Horse Racing - Changes for Grand National but field stays at 40

Changes will be made at the Grand National after an official inquiry into the race's safety following the deaths of four horses in the last two years, the British Horseracing Authority (BHA) announced on Thursday.

Horse Racing - Changes for Grand National but field stays at 40

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Always Right ridden by James Reveley falls at the Chair during the Grand National Steeple Chase at Aintree, northern England

The start at the Aintree course in Liverpool will be moved forward 90 metres, further from the crowd, and measures will be introduced to stop horses getting caught up in the starting tape.

The landing zone of the famous Becher's Brook jump will be levelled out and fence designs will be reviewed, the BHA said on their website.

Two horses, Cheltenham Gold Cup winner Synchronised and According To Pete, died in the race on April 14 this year, the second successive year there had been two fatalities.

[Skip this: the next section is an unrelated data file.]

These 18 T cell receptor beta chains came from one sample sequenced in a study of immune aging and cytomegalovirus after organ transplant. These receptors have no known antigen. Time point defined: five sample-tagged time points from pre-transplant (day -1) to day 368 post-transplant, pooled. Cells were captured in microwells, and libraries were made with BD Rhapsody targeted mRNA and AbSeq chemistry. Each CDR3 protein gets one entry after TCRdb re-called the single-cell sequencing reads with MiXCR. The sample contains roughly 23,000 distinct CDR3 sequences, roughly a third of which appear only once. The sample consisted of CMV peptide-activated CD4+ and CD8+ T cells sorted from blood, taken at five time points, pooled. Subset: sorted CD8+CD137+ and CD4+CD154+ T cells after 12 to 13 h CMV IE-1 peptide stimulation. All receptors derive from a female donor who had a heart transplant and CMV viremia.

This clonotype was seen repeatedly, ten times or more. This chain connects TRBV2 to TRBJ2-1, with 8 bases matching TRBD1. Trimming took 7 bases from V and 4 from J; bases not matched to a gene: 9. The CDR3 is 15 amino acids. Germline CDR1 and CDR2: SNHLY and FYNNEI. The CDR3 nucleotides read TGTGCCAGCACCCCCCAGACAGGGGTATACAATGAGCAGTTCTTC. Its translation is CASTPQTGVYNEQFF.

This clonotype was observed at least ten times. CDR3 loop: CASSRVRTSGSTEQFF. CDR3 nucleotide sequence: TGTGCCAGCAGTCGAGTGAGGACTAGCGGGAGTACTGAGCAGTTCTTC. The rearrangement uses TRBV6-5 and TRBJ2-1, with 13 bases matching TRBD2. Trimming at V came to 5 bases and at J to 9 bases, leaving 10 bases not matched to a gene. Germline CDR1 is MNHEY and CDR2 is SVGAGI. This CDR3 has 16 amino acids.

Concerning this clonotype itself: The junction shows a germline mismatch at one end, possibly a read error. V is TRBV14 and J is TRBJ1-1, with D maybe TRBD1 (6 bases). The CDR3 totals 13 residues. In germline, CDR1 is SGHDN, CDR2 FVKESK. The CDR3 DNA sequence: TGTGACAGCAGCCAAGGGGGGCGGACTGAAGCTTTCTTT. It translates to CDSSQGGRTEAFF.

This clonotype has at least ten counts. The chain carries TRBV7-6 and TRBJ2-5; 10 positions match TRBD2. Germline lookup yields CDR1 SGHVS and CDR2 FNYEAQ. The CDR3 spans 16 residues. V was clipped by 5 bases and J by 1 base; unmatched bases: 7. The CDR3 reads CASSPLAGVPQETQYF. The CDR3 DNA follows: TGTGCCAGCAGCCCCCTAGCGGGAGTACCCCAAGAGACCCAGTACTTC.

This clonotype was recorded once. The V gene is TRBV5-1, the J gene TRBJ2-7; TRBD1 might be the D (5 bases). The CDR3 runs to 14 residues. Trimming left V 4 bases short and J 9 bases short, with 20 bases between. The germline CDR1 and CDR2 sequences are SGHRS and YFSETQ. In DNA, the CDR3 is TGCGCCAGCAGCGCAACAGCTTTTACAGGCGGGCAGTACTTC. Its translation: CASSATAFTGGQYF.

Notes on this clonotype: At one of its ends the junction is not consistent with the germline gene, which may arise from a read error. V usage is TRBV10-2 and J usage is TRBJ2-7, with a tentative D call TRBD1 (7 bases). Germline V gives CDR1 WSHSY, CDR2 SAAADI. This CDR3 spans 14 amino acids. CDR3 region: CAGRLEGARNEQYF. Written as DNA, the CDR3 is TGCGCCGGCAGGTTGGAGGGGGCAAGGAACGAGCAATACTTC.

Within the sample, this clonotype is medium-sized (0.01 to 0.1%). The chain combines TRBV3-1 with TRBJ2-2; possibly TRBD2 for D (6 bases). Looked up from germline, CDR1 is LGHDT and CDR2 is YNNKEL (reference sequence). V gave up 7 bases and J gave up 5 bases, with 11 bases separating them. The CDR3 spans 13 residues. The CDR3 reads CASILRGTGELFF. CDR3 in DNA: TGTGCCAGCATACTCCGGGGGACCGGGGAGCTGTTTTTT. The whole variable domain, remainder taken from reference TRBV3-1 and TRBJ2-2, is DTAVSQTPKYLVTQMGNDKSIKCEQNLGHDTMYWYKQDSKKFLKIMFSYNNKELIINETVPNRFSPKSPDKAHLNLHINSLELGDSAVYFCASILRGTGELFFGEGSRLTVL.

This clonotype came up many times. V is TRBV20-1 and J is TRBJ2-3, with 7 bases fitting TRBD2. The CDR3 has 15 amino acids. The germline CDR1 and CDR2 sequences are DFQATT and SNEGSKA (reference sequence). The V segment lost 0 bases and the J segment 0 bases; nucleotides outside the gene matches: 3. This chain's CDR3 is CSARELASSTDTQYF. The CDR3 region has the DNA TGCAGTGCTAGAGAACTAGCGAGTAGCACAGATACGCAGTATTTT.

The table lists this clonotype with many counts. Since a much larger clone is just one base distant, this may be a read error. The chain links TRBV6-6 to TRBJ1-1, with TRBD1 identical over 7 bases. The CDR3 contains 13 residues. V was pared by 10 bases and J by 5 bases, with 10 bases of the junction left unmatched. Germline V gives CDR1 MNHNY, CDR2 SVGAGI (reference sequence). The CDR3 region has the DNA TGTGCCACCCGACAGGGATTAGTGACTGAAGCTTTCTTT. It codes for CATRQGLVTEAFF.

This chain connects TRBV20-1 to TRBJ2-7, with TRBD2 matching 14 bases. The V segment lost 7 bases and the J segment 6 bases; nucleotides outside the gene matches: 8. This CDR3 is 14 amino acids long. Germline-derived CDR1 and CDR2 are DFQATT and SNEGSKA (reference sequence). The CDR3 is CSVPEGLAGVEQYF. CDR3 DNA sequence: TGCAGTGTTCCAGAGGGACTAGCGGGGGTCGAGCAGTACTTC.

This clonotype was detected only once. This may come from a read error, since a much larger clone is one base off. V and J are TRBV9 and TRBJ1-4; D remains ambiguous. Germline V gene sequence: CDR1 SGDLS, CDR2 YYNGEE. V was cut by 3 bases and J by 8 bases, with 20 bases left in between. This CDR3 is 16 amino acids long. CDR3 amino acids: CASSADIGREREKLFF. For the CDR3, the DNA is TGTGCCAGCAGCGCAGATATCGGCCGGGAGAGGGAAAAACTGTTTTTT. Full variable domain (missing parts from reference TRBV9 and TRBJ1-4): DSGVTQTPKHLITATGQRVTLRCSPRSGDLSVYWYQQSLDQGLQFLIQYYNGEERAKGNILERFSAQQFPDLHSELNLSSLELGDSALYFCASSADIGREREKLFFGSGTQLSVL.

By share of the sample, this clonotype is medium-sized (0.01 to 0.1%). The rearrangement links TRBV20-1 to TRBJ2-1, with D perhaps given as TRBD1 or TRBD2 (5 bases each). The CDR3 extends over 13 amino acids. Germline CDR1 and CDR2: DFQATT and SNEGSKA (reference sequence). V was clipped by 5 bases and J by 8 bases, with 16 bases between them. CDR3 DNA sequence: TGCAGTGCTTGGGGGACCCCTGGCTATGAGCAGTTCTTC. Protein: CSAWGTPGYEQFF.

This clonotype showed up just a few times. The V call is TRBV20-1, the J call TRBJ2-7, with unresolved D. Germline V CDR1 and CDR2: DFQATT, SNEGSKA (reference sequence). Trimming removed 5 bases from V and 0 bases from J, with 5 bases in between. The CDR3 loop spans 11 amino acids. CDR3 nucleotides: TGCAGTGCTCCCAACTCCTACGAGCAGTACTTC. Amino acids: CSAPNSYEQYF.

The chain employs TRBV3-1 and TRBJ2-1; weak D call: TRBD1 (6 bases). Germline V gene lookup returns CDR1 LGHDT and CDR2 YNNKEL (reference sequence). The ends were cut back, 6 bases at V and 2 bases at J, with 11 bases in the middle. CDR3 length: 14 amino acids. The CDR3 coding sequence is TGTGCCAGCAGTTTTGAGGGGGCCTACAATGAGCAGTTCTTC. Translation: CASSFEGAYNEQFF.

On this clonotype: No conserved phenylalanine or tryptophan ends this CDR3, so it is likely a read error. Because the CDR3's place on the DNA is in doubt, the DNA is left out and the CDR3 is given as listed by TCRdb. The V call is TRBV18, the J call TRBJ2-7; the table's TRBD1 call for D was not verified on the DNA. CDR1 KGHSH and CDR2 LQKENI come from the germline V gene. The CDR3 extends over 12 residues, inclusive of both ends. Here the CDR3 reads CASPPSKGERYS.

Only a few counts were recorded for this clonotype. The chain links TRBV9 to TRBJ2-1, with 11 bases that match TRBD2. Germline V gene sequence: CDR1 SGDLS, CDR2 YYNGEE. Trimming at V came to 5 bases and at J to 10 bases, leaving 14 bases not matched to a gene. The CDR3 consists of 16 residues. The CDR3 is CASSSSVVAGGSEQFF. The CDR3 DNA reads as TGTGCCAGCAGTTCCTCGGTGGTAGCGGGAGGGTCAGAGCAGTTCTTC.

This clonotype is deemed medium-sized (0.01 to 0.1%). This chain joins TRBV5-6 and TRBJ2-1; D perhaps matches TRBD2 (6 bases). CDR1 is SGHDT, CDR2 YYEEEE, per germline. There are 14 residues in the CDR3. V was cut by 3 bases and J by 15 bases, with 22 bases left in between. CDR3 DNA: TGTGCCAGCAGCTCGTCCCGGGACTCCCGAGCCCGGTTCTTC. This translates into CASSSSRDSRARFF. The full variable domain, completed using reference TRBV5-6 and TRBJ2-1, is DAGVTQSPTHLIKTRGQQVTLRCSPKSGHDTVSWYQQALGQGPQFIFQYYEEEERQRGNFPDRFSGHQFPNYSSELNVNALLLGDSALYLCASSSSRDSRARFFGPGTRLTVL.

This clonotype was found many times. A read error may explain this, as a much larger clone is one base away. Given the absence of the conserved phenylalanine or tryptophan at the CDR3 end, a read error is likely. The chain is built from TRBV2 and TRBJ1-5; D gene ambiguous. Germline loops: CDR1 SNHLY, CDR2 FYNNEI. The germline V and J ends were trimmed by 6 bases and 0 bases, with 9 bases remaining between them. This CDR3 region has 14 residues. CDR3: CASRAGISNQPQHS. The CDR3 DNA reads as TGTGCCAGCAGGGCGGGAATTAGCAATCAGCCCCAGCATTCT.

The deaths led to questions about the safety and future of the race and criticism from animal rights organisations.

Aintree Racecourse and the BHA believed the course could continue to accommodate a maximum of 40 runners but they would monitor the issue of field size, the BBC reported.

In this year's race, Synchronised and 28-1 outsider According To Pete had to be put down after meeting grief at Becher's Brook during the four-and-a-half-mile race.

Synchronised had already unseated champion jockey Tony McCoy as they approached the starting area. Vets cleared him to run after examining him but the race was delayed, with a number of false starts.

Neptune Collonges eventually won the 165th running of the race in a photo finish from Sunnyhillboy.

According to the BHA, 10 horses have died in the Grand National in the last 12 years while 20 horses have died since 2001 over the Aintree fences in other races.

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